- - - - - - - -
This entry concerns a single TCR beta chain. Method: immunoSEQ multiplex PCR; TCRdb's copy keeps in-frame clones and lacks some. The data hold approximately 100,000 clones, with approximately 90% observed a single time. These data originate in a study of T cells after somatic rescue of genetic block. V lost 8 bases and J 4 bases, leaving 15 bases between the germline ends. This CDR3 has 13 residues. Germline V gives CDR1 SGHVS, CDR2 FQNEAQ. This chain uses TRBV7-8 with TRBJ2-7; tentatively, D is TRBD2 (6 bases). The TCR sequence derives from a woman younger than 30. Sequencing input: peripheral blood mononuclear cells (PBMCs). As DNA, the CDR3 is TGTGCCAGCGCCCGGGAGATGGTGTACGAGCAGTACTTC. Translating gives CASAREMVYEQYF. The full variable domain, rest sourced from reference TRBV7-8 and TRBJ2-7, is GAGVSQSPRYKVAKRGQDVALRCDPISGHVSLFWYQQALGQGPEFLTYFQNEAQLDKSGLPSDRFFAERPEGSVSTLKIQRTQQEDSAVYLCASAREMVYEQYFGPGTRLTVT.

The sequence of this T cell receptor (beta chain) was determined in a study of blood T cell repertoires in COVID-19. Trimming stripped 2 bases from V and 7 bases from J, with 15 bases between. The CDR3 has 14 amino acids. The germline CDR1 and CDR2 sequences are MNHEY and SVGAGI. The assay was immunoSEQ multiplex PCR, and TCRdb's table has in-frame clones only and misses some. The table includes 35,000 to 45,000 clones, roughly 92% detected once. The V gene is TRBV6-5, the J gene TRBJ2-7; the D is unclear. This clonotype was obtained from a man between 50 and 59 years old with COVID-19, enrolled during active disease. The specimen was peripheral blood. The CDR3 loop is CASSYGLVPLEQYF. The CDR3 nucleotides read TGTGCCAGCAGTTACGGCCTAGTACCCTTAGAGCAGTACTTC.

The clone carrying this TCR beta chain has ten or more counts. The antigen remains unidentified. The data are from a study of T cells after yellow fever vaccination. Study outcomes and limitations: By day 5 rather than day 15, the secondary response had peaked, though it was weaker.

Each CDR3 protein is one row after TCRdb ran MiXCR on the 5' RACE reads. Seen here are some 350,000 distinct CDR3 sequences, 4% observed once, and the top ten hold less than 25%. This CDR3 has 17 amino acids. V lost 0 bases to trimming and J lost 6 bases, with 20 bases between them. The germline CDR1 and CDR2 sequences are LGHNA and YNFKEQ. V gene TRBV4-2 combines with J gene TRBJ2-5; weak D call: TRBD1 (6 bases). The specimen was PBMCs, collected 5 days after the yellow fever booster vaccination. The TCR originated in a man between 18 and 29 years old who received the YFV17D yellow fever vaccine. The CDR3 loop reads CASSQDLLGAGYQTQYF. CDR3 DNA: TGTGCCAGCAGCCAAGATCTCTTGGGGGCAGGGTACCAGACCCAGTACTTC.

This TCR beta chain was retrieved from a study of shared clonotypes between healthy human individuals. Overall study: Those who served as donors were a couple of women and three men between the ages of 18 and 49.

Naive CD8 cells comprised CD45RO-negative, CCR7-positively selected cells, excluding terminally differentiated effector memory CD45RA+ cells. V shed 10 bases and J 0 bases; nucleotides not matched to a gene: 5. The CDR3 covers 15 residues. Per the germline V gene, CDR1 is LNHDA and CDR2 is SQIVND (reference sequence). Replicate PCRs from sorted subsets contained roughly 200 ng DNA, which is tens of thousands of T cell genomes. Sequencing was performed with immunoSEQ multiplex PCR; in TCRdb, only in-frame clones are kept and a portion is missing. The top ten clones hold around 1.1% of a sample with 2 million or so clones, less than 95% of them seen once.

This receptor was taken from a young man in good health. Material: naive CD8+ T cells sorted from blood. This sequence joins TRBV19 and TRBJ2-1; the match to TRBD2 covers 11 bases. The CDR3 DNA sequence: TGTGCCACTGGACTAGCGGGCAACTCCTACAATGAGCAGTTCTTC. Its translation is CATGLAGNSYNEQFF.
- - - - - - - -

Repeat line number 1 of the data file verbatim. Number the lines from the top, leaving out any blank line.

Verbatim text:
This entry concerns a single TCR beta chain. Method: immunoSEQ multiplex PCR; TCRdb's copy keeps in-frame clones and lacks some. The data hold approximately 100,000 clones, with approximately 90% observed a single time. These data originate in a study of T cells after somatic rescue of genetic block. V lost 8 bases and J 4 bases, leaving 15 bases between the germline ends. This CDR3 has 13 residues. Germline V gives CDR1 SGHVS, CDR2 FQNEAQ. This chain uses TRBV7-8 with TRBJ2-7; tentatively, D is TRBD2 (6 bases). The TCR sequence derives from a woman younger than 30. Sequencing input: peripheral blood mononuclear cells (PBMCs). As DNA, the CDR3 is TGTGCCAGCGCCCGGGAGATGGTGTACGAGCAGTACTTC. Translating gives CASAREMVYEQYF. The full variable domain, rest sourced from reference TRBV7-8 and TRBJ2-7, is GAGVSQSPRYKVAKRGQDVALRCDPISGHVSLFWYQQALGQGPEFLTYFQNEAQLDKSGLPSDRFFAERPEGSVSTLKIQRTQQEDSAVYLCASAREMVYEQYFGPGTRLTVT.